Yes you can! Give the gift of art. Give the gift of creativity. Give the gift of fun. Because now we can all paint with the best of them. Drawn from the annals of America's fondly remembered pastimes, Real Art! is an all-new, cleverly designed paint by number kit and the coolest gift of the season.
Open the box and discover everything an artist needs to create a gallery of paintings suitable for framingten white "canvas" boards, 18 oversized pots of acrylic paint, and two brushes, one narrow and one medium. The images, newly created by artist Nancy Stahl, are iconic: a still life of luscious pears. A clipper ship in full sail. Tropical parrots in a study of exuberant hue. The geisha. The bustling street scene. And two bona fide masterpieces: van Gogh's Sunflowers and, yes, the Mona Lisa. Plus, pulling the full experience together is a 64-page full-color book of history, appreciation, and instruction. Illustrated throughout, it traces the canon of PBN subjects and artists, including the original brouhaha over its place in the culture; and provides a how-to-paint primerincluding how to improvise, from choosing a varied color palette to leaving parts of the canvas blank, à la Warhol; plus tips on displaying your work and, ultimately, becoming a PBN collector.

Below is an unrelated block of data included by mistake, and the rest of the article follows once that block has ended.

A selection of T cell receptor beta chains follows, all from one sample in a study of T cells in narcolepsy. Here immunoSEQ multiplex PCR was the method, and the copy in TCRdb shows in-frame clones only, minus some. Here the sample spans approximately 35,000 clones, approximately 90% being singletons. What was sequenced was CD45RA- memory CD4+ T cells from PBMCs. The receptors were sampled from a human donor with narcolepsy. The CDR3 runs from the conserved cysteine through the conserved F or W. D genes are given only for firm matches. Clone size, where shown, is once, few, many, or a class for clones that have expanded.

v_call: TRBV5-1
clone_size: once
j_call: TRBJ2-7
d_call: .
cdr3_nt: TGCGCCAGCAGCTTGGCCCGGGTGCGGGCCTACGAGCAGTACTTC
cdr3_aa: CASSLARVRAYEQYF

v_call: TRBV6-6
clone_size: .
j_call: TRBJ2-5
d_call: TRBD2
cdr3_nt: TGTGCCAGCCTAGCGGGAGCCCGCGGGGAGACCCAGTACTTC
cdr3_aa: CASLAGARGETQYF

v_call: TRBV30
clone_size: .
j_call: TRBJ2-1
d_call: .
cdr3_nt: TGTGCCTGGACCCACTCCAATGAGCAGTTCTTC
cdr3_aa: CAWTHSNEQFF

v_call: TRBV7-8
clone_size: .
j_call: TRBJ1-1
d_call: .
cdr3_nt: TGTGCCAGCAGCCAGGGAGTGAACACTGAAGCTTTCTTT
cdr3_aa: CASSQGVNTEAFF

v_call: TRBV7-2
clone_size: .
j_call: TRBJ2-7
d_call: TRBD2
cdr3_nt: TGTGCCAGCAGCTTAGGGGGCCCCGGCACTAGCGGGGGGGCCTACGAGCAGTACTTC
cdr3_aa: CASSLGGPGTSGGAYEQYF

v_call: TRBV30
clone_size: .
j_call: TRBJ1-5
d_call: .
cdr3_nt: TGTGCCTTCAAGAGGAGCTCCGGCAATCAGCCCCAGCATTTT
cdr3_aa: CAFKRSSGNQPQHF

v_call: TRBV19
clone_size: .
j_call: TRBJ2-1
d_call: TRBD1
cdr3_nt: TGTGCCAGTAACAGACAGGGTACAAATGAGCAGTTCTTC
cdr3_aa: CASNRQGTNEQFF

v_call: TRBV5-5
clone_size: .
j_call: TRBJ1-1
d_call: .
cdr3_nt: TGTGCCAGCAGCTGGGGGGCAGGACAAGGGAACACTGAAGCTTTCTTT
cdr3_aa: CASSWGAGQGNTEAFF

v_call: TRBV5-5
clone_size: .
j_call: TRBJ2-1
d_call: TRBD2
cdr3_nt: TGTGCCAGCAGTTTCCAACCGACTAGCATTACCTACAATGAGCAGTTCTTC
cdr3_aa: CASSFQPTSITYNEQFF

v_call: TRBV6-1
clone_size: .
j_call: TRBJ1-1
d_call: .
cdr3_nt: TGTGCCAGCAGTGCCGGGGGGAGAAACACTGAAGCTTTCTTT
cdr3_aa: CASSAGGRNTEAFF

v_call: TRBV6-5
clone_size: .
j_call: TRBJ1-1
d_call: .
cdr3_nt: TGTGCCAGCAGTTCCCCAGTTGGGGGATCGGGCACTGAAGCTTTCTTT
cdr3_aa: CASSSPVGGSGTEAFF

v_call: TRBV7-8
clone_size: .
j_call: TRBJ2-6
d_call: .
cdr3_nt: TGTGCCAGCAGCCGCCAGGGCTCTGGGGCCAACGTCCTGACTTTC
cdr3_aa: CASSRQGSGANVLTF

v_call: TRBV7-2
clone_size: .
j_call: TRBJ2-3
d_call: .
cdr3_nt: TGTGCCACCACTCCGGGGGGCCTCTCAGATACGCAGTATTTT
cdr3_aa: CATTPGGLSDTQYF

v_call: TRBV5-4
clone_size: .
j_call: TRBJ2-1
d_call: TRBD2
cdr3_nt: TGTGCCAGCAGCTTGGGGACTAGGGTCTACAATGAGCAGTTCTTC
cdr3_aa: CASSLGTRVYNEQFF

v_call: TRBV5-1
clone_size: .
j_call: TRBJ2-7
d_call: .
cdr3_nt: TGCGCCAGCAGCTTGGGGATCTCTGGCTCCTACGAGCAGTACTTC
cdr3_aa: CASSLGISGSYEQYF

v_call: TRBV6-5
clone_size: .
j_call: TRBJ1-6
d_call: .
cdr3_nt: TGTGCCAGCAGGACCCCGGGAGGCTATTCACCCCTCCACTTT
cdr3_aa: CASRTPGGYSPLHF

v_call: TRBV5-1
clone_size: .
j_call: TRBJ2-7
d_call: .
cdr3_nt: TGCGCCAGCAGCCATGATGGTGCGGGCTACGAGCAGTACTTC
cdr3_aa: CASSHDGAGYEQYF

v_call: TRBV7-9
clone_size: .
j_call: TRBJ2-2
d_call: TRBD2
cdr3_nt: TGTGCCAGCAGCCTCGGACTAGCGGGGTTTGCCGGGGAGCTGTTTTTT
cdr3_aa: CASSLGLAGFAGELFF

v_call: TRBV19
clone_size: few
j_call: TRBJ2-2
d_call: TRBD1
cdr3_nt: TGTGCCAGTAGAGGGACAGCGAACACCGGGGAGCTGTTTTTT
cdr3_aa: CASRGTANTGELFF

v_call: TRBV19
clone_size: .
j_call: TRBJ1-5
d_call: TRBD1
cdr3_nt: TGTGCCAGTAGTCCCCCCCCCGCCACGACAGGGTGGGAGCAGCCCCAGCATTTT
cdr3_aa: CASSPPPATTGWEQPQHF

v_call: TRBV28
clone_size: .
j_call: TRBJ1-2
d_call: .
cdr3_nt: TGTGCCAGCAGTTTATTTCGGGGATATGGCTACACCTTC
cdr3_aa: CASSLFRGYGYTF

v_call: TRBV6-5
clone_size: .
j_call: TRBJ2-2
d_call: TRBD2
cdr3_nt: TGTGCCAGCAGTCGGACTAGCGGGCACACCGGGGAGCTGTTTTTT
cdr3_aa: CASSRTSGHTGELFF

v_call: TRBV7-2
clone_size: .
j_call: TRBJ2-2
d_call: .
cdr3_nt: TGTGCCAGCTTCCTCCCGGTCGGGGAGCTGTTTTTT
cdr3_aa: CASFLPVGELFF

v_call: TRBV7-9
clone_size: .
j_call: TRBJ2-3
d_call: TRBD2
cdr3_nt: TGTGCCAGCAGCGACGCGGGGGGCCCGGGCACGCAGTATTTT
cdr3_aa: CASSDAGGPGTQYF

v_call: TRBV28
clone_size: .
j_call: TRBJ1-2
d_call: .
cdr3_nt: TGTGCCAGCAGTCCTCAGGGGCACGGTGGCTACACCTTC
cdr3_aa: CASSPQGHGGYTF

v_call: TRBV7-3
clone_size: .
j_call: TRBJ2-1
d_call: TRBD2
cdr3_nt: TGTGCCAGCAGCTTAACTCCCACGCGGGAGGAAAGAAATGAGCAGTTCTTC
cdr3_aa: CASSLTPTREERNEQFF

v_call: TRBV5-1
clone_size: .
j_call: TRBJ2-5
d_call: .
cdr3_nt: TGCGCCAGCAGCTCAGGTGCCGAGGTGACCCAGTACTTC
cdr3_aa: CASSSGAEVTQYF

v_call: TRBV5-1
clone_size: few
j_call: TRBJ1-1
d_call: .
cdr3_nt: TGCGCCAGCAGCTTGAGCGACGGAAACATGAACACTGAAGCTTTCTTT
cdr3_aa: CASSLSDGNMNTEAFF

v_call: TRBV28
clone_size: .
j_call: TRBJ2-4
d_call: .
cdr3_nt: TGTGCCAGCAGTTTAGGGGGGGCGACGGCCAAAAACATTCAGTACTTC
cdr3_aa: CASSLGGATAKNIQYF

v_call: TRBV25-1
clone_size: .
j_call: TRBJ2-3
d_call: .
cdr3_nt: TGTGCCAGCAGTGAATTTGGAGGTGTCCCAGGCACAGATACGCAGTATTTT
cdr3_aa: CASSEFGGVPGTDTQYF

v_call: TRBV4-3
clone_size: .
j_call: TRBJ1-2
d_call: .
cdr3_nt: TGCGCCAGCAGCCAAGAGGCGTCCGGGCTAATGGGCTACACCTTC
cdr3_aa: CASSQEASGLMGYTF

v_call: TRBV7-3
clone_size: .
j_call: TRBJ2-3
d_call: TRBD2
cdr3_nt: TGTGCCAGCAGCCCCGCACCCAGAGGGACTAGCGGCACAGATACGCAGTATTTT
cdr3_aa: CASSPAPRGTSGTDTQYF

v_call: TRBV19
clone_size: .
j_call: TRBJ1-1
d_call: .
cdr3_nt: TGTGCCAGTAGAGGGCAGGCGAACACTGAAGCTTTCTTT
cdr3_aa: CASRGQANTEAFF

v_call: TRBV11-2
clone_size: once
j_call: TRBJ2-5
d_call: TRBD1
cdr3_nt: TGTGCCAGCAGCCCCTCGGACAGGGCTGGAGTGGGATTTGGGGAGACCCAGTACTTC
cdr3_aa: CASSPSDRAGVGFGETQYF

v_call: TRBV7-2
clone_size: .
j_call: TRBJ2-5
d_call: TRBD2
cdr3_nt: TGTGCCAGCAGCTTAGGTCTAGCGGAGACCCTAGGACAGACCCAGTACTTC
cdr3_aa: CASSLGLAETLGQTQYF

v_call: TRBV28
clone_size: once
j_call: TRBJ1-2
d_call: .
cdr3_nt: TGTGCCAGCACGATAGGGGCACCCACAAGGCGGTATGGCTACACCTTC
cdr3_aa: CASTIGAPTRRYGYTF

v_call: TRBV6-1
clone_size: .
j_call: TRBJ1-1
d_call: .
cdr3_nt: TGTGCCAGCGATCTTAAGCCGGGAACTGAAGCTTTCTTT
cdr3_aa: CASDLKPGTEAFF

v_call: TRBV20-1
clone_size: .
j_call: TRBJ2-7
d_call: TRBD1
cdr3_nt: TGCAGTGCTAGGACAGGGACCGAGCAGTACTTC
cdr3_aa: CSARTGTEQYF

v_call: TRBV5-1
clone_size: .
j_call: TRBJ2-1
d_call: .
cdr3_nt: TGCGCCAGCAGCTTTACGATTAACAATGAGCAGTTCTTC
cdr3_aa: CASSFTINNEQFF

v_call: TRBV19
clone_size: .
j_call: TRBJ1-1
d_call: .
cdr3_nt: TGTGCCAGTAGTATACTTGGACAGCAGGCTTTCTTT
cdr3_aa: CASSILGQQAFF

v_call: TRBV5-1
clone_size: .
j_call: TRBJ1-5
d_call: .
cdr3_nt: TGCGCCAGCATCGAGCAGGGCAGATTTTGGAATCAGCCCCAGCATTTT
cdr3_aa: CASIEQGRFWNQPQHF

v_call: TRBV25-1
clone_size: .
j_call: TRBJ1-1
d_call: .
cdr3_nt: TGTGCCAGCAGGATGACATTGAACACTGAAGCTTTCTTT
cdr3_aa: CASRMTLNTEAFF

|Publisher:||Workman Publishing Company, Inc.|
|Product dimensions:||9.02(w) x 12.06(h) x 2.10(d)|
About the Author
Douglas Brenner writes about gardens, antiques, and architecture for publications such as the New York Times, Martha Stewart Living, and Country Living. He is the coauthor, with artist Nancy Stahl, of Real Art: The Paint-by-Number Book and Kit (Workman 2004). Formerly the editor of Garden Design and Martha Stewart Living, Brenner divides his time between New York City and the New Jersey shore. He inherited his first rosebush, 'Climbing American Beauty,' from a previous owner of his house, who planted it there around 1910.
Nancy Stahl, who creates the artwork for the Paint by Number Calendar, is an artist and illustrator whose work has been used as large as billboards and as small as stamps for the U.S. Postal Service. She lives in New York City.